I thought I was clever, but... now I'm stuck!


While I do the heavy lifting—writing real scenes—in individual documents and scrivenings, I do much other work in the Outline. I’ve grew fond of Custom Meta-Data, creating new columns in the outliner. As an example I have one column where I write two sentences about the scene. What’s happening, and the function of the scene in the script, respectively. I have another column, called treatment, which summarises the scene in more of a story-telling way.

My idea was to be able to choose which column to print, copy, save, compile or whatever, thereby being able to share either a two-sentences-per-scene outline, alternatively a full treatment of the script.
I know I can print or compile the scrivenings (to get the full or part of the script). I can also print or compile the synopses, with or without titles.

Problem is, that my synopses, are either some thoughts about the scene that I’ve jotted down on an index card, or written down as I create a new document in the outliner, or imported from a Scapple document, or in other cases auto-generated (i.e. a short part of the scene or in the case of very short scenes, the scene itself). They are not always up to date and seldom up to snuff.

So, my question is whether there is a way to re-use what I’ve got in my different Meta-Data columns, outside of the Scrivener Outline?


You can use the tag <$custom:nameOfMetaDataColum> to have the contents of custom-meta data fields included in Compile. How you do that is up to you. You could, for instance, add it as a title suffix, since you can format those separately to the title, essentially giving you a whole other area you can place text directly after the title. Or, you could add it into the text, or you could use Compile Replacements to insert the tag optionally depending on the preset you use…

All the best,

Sorry, but I’m definitely not clever. What is a “title suffix” that I can format “separately to the title”. I understand that I can add <$custom:ColumnName> immediately after the title (it apparently adds the column text to the titles (but if I don’t want the titles?) without any colon or line between).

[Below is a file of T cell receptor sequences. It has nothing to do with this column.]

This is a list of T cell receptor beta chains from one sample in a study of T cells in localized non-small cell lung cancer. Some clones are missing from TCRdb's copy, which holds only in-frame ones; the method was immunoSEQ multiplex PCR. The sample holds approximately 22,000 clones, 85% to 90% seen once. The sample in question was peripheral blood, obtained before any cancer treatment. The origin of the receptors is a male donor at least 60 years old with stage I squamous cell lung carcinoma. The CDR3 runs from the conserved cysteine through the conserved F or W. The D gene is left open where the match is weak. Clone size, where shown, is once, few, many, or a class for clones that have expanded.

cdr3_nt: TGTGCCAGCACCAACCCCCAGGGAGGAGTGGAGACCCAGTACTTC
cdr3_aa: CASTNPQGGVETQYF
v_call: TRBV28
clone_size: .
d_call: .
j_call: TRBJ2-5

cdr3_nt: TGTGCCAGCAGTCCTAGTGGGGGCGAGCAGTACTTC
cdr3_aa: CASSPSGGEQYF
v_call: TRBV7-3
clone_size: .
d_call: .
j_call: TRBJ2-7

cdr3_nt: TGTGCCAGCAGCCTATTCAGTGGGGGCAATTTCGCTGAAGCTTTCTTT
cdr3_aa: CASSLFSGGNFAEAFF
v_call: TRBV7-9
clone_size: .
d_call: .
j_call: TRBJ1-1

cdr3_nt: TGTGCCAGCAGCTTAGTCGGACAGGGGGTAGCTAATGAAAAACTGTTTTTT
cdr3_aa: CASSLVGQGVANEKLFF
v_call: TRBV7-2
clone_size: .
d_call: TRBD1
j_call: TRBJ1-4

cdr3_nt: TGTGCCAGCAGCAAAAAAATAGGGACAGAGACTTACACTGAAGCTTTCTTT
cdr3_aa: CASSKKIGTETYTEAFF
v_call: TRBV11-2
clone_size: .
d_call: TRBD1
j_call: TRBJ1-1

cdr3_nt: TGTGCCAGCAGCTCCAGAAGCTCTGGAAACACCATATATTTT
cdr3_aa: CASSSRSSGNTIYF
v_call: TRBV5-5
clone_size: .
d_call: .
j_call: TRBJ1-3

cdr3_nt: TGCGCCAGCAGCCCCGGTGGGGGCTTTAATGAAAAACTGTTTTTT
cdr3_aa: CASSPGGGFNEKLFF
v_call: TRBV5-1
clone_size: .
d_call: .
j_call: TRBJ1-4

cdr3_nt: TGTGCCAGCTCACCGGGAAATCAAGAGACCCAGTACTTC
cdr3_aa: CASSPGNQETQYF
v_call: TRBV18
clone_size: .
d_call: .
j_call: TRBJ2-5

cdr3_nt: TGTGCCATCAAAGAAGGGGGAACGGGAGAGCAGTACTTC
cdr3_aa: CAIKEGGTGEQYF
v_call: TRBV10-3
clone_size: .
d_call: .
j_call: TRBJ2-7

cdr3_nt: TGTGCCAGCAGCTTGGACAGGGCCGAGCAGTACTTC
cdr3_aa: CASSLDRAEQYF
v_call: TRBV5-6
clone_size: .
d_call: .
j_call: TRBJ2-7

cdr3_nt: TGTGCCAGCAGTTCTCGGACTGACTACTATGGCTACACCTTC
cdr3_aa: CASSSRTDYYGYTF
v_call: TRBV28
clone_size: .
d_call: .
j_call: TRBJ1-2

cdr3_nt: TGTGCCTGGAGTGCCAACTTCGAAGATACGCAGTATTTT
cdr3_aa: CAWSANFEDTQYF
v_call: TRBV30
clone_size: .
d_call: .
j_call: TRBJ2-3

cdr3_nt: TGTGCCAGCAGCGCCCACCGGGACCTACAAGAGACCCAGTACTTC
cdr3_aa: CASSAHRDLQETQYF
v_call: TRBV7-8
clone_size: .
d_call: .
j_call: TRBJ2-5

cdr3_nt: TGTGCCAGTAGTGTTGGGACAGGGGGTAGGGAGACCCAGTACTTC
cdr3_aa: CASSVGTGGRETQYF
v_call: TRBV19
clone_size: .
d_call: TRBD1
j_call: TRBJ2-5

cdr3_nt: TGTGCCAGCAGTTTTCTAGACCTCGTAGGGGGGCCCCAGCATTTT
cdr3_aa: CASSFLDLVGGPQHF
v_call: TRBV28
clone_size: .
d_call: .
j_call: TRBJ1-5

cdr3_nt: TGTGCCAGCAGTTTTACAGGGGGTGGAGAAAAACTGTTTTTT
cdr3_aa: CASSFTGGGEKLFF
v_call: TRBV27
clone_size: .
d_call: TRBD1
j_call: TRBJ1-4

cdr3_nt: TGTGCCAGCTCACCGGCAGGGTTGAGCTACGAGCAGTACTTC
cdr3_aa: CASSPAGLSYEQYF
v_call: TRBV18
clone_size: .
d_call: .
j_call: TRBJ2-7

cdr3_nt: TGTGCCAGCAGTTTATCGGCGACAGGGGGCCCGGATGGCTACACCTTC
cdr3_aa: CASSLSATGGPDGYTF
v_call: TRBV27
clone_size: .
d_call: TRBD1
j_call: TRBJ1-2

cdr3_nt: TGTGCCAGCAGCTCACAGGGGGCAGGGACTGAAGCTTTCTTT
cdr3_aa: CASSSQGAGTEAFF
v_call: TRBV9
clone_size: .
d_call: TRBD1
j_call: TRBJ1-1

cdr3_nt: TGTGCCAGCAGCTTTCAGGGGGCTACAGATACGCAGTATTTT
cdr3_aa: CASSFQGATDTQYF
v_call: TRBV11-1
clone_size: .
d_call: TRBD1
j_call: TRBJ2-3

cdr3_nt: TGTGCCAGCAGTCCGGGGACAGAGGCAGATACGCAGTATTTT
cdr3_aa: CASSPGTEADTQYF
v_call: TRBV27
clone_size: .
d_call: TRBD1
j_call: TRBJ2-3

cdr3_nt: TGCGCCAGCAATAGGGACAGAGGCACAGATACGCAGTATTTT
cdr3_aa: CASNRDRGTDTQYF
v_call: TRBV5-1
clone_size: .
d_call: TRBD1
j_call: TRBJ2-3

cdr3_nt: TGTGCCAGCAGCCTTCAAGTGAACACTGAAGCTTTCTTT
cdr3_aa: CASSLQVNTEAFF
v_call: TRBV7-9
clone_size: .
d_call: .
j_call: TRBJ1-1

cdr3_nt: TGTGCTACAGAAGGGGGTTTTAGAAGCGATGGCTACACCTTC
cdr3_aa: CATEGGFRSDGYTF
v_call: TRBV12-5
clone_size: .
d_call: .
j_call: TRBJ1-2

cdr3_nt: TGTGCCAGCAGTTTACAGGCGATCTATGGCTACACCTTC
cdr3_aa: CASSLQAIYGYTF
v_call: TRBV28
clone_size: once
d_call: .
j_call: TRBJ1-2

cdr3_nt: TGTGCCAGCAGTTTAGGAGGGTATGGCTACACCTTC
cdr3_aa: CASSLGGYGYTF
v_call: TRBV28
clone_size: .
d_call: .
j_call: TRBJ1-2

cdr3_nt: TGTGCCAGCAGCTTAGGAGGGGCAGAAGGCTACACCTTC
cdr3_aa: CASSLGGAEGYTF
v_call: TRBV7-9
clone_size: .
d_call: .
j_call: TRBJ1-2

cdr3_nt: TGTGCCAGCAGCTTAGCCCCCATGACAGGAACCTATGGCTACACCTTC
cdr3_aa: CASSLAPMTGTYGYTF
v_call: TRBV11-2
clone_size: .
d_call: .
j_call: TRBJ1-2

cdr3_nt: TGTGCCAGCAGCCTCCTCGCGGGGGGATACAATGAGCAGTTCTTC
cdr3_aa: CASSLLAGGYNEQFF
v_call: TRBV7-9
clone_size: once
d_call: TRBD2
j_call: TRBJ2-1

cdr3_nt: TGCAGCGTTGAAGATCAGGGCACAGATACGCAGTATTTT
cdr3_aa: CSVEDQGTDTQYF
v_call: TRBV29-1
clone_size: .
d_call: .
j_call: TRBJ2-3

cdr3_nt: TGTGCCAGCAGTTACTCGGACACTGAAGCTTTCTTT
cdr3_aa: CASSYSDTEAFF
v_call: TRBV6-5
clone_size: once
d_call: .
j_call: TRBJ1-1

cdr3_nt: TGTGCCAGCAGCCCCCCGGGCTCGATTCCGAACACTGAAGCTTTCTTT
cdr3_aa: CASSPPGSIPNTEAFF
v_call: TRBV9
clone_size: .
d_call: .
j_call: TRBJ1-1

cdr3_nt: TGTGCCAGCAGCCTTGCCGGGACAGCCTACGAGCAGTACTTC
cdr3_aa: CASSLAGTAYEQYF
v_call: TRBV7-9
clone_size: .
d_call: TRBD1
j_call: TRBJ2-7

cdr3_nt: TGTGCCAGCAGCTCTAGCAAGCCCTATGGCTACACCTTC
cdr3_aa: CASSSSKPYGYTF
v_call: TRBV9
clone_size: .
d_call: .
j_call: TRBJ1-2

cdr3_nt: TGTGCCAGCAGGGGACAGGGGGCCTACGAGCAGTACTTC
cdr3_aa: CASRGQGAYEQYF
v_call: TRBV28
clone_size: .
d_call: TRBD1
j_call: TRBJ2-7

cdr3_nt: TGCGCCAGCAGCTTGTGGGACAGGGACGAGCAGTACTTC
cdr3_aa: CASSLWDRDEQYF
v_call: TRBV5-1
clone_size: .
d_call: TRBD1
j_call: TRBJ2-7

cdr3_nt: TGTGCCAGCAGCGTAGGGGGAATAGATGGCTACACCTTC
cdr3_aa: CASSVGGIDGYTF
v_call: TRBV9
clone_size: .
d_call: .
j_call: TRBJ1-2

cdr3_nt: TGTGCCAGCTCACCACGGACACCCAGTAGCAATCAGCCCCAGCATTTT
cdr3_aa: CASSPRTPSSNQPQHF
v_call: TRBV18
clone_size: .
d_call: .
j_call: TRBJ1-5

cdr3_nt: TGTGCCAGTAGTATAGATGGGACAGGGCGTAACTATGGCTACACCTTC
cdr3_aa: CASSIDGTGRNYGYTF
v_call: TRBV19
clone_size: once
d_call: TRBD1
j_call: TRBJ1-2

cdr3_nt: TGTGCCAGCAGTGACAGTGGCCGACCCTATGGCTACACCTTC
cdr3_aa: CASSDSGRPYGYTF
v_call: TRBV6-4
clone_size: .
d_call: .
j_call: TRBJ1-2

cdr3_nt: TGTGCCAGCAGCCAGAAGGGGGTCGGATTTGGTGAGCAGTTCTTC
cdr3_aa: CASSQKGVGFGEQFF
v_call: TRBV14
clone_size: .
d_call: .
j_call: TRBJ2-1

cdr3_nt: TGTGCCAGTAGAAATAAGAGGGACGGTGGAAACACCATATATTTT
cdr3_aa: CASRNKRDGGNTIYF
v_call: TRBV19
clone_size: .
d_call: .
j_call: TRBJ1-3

And then what? Do I have to do this for 100+ scene titles individually. And then if I want to print another column, change it for another tag (suppose I could do project replace or something… that’s an idea). And then if I want to print my Scrivenings I’ll have to get rid of all the tags…

“… add it into the text…” Which text. The main text? What effect would that have? And Compile Replacements? Replace what with what?

I know you are trying to tell me something much smarter then I can figure out. Sorry for being so daft.


Working backward: “The text” is the main body of your text. The story part, the part that goes into the document. Put the tag at the top, or the bottom, or in the middle of one of your paragraphs; it’s up to you.

The title prefix & suffix are in the Compile window’s Formatting section. Click on one of the rows (likely the ones with the text documents, but maybe the folders), and then click on the “section layout” button. You’ll be presented with two boxes: prefix and suffix. Depending on which row of document types you picked, they’ll both be empty, or they may have something in there like “Chapter <$t>” or similar. The suffix is usually blank, so that’s a good place to put something like the metadata tag that Keith mentioned.

There are section in the manual, the Interactive tutorial, and videos on the compile process (under the Help menu) that you may want to investigate before delving too deep here.

Thanks Robert,

Had tried to read in on Compile, but still hadn’t grasped the finer points like Section Layout. Even after your clear explanation, it took me a while to get to grips with fact that I had to change the settings for the different document types and levels. Now, to my relief, it works.


There’s a great eBook available on how to tame Compile called “How to Format Your Novel for Kindle, Nook, the iBookstore, Smashwords, and CreateSpace…in One Afternoon” by Ed Ditto. Although it’s specifically for compiling eBooks the stuff he goes over about Compile in general is universal to any format you want.

Let’s hope Mr. Ditto gets the Windows version of this book e-pub’d as soon as possible. The reviews sound very encouraging and it would be great to have a single reference for accomplishing something so important. :smiley:

He is working on a Windows version, I believe.

Yes, that’s what a couple Amazon reviewers noted (I’m just impatient!) :wink: